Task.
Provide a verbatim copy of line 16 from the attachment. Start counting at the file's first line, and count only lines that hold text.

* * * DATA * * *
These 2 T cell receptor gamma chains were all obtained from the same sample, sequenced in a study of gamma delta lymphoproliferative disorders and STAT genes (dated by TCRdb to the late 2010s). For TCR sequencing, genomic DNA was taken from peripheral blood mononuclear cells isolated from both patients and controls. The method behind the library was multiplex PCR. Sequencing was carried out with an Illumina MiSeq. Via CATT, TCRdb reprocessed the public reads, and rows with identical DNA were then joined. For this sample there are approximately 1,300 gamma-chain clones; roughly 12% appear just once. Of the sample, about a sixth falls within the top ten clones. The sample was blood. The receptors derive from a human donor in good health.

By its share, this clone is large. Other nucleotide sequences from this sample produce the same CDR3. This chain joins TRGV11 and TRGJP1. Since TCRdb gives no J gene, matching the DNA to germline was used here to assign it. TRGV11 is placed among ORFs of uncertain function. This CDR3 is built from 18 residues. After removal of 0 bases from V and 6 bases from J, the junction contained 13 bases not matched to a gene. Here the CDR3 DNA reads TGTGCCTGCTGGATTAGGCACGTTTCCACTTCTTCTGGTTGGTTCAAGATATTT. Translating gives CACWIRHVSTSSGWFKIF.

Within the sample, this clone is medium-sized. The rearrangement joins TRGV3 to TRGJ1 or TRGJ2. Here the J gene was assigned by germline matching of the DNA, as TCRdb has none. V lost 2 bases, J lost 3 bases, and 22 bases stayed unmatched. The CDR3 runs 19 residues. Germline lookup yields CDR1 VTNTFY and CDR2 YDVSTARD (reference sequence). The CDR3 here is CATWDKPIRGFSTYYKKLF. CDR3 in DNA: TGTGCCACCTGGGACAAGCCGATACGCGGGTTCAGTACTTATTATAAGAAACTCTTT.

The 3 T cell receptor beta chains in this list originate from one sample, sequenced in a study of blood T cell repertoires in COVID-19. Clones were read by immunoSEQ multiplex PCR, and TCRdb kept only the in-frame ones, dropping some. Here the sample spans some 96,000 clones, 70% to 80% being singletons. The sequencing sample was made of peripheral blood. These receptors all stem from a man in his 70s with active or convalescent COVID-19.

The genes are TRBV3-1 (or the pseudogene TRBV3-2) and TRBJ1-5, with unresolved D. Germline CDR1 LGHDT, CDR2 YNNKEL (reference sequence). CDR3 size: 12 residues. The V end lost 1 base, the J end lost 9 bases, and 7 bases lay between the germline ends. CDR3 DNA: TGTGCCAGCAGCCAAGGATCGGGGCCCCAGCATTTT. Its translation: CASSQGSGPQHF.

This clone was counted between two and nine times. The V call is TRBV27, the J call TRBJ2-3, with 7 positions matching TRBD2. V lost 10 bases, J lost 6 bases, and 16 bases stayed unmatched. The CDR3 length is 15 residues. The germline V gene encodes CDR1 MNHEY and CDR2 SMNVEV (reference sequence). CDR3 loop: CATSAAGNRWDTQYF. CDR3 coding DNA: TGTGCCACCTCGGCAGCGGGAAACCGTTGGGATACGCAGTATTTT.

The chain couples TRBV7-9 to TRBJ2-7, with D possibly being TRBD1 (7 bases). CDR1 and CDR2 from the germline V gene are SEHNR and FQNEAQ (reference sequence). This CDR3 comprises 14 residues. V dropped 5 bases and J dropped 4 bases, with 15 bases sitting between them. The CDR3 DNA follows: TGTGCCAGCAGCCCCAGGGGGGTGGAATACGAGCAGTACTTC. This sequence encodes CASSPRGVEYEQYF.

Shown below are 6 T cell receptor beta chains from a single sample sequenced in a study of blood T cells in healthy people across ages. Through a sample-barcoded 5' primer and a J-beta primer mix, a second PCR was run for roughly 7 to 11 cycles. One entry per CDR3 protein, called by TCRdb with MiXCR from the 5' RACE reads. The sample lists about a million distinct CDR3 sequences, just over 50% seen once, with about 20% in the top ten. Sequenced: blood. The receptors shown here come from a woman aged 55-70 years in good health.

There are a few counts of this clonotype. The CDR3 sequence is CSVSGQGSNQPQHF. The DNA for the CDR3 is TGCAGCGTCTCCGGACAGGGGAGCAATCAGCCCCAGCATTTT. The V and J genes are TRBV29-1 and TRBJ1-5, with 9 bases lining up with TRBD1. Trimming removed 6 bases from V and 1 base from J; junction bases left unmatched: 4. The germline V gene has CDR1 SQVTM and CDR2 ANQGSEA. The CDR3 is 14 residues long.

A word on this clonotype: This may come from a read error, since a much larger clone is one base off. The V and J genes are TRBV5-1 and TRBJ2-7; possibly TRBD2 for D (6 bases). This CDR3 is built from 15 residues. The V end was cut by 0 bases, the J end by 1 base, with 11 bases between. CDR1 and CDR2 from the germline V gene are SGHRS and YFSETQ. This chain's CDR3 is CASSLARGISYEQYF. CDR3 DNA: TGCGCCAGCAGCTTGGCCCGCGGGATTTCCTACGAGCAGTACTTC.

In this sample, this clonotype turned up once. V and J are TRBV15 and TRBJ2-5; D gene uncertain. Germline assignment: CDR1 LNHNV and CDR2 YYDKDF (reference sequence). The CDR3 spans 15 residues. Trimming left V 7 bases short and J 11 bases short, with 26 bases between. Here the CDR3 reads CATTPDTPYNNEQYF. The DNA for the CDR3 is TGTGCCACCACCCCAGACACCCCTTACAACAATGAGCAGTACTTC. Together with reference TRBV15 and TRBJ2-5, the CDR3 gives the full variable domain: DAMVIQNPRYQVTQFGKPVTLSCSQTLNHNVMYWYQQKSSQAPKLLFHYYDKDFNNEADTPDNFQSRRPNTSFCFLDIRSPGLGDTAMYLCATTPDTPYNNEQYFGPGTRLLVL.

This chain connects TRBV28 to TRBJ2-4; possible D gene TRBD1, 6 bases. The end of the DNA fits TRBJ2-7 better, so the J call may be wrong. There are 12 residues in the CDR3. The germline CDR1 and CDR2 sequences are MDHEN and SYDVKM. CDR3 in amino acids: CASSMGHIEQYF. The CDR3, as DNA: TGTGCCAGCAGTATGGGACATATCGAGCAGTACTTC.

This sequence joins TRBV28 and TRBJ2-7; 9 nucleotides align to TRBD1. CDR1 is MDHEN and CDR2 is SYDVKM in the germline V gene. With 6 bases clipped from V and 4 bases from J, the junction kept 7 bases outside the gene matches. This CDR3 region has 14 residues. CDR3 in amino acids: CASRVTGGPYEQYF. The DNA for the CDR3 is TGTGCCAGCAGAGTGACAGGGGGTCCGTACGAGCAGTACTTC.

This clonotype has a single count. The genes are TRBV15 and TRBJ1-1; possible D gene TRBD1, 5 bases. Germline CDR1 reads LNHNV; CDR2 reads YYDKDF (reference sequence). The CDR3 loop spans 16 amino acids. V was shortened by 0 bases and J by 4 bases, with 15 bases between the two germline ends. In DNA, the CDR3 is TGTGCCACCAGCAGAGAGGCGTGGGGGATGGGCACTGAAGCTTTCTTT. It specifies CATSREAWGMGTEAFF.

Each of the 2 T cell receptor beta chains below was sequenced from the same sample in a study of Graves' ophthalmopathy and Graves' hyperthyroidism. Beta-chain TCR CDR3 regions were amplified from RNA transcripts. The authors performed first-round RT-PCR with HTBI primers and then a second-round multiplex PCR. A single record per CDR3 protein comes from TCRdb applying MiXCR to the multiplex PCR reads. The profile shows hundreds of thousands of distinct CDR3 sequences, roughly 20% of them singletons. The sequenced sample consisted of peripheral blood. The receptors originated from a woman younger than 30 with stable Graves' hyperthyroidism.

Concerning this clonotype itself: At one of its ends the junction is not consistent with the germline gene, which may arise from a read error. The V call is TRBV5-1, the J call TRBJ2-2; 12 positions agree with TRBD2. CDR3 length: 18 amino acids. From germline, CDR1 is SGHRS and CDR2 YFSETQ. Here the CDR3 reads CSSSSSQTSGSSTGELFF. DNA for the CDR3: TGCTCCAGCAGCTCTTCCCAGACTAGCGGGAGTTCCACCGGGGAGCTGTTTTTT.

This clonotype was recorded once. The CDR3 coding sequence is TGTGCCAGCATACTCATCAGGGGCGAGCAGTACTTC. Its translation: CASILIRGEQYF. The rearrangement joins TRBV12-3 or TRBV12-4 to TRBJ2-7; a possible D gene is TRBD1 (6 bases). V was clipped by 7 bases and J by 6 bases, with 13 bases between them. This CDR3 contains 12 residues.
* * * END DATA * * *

Concerning this clonotype itself: At one of its ends the junction is not consistent with the germline gene, which may arise from a read error. The V call is TRBV5-1, the J call TRBJ2-2; 12 positions agree with TRBD2. CDR3 length: 18 amino acids. From germline, CDR1 is SGHRS and CDR2 YFSETQ. Here the CDR3 reads CSSSSSQTSGSSTGELFF. DNA for the CDR3: TGCTCCAGCAGCTCTTCCCAGACTAGCGGGAGTTCCACCGGGGAGCTGTTTTTT.